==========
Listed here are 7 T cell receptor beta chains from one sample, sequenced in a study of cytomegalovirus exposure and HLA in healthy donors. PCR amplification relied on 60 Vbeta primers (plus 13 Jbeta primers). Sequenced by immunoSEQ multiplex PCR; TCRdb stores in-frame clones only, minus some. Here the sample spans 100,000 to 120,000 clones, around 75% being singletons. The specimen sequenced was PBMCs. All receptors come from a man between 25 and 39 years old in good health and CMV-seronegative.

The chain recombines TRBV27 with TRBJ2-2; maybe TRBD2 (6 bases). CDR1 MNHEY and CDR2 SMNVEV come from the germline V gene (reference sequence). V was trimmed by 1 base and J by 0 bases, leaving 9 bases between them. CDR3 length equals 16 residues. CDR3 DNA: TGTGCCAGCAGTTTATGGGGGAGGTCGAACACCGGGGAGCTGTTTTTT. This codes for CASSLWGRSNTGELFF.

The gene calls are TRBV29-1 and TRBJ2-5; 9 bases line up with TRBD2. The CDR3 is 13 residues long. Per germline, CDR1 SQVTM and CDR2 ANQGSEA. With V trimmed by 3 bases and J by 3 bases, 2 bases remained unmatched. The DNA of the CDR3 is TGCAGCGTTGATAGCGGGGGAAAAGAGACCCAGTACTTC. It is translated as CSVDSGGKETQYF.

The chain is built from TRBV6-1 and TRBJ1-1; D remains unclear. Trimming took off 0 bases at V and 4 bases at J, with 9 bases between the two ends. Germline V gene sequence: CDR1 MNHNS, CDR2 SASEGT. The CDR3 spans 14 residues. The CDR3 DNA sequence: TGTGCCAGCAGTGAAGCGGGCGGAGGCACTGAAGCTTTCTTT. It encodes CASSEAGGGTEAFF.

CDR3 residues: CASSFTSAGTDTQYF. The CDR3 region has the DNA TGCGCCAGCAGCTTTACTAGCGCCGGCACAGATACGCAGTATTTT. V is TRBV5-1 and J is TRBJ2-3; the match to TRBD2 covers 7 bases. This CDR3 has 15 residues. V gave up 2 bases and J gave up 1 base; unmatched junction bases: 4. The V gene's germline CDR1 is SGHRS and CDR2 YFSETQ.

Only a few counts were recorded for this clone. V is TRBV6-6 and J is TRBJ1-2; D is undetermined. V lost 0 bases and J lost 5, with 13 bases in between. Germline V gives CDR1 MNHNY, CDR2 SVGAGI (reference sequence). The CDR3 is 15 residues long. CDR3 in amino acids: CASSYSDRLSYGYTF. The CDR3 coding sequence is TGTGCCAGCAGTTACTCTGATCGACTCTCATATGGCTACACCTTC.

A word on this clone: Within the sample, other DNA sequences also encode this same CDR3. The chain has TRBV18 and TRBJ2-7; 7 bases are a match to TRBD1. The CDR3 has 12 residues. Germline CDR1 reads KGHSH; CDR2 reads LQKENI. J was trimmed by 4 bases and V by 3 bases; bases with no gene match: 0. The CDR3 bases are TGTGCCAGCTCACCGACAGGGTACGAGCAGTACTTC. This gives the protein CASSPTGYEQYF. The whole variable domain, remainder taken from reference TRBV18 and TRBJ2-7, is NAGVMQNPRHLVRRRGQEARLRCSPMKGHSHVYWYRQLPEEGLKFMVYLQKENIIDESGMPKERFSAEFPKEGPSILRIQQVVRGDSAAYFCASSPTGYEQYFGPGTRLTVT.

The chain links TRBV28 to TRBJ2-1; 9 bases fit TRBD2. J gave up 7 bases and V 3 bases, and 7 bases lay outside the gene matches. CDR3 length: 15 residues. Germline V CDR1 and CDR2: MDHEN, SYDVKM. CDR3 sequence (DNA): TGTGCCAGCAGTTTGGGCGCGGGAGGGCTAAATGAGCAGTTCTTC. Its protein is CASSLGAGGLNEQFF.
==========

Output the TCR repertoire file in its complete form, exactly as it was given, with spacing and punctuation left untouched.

Listed here are 7 T cell receptor beta chains from one sample, sequenced in a study of cytomegalovirus exposure and HLA in healthy donors. PCR amplification relied on 60 Vbeta primers (plus 13 Jbeta primers). Sequenced by immunoSEQ multiplex PCR; TCRdb stores in-frame clones only, minus some. Here the sample spans 100,000 to 120,000 clones, around 75% being singletons. The specimen sequenced was PBMCs. All receptors come from a man between 25 and 39 years old in good health and CMV-seronegative.

The chain recombines TRBV27 with TRBJ2-2; maybe TRBD2 (6 bases). CDR1 MNHEY and CDR2 SMNVEV come from the germline V gene (reference sequence). V was trimmed by 1 base and J by 0 bases, leaving 9 bases between them. CDR3 length equals 16 residues. CDR3 DNA: TGTGCCAGCAGTTTATGGGGGAGGTCGAACACCGGGGAGCTGTTTTTT. This codes for CASSLWGRSNTGELFF.

The gene calls are TRBV29-1 and TRBJ2-5; 9 bases line up with TRBD2. The CDR3 is 13 residues long. Per germline, CDR1 SQVTM and CDR2 ANQGSEA. With V trimmed by 3 bases and J by 3 bases, 2 bases remained unmatched. The DNA of the CDR3 is TGCAGCGTTGATAGCGGGGGAAAAGAGACCCAGTACTTC. It is translated as CSVDSGGKETQYF.

The chain is built from TRBV6-1 and TRBJ1-1; D remains unclear. Trimming took off 0 bases at V and 4 bases at J, with 9 bases between the two ends. Germline V gene sequence: CDR1 MNHNS, CDR2 SASEGT. The CDR3 spans 14 residues. The CDR3 DNA sequence: TGTGCCAGCAGTGAAGCGGGCGGAGGCACTGAAGCTTTCTTT. It encodes CASSEAGGGTEAFF.

CDR3 residues: CASSFTSAGTDTQYF. The CDR3 region has the DNA TGCGCCAGCAGCTTTACTAGCGCCGGCACAGATACGCAGTATTTT. V is TRBV5-1 and J is TRBJ2-3; the match to TRBD2 covers 7 bases. This CDR3 has 15 residues. V gave up 2 bases and J gave up 1 base; unmatched junction bases: 4. The V gene's germline CDR1 is SGHRS and CDR2 YFSETQ.

Only a few counts were recorded for this clone. V is TRBV6-6 and J is TRBJ1-2; D is undetermined. V lost 0 bases and J lost 5, with 13 bases in between. Germline V gives CDR1 MNHNY, CDR2 SVGAGI (reference sequence). The CDR3 is 15 residues long. CDR3 in amino acids: CASSYSDRLSYGYTF. The CDR3 coding sequence is TGTGCCAGCAGTTACTCTGATCGACTCTCATATGGCTACACCTTC.

A word on this clone: Within the sample, other DNA sequences also encode this same CDR3. The chain has TRBV18 and TRBJ2-7; 7 bases are a match to TRBD1. The CDR3 has 12 residues. Germline CDR1 reads KGHSH; CDR2 reads LQKENI. J was trimmed by 4 bases and V by 3 bases; bases with no gene match: 0. The CDR3 bases are TGTGCCAGCTCACCGACAGGGTACGAGCAGTACTTC. This gives the protein CASSPTGYEQYF. The whole variable domain, remainder taken from reference TRBV18 and TRBJ2-7, is NAGVMQNPRHLVRRRGQEARLRCSPMKGHSHVYWYRQLPEEGLKFMVYLQKENIIDESGMPKERFSAEFPKEGPSILRIQQVVRGDSAAYFCASSPTGYEQYFGPGTRLTVT.

The chain links TRBV28 to TRBJ2-1; 9 bases fit TRBD2. J gave up 7 bases and V 3 bases, and 7 bases lay outside the gene matches. CDR3 length: 15 residues. Germline V CDR1 and CDR2: MDHEN, SYDVKM. CDR3 sequence (DNA): TGTGCCAGCAGTTTGGGCGCGGGAGGGCTAAATGAGCAGTTCTTC. Its protein is CASSLGAGGLNEQFF.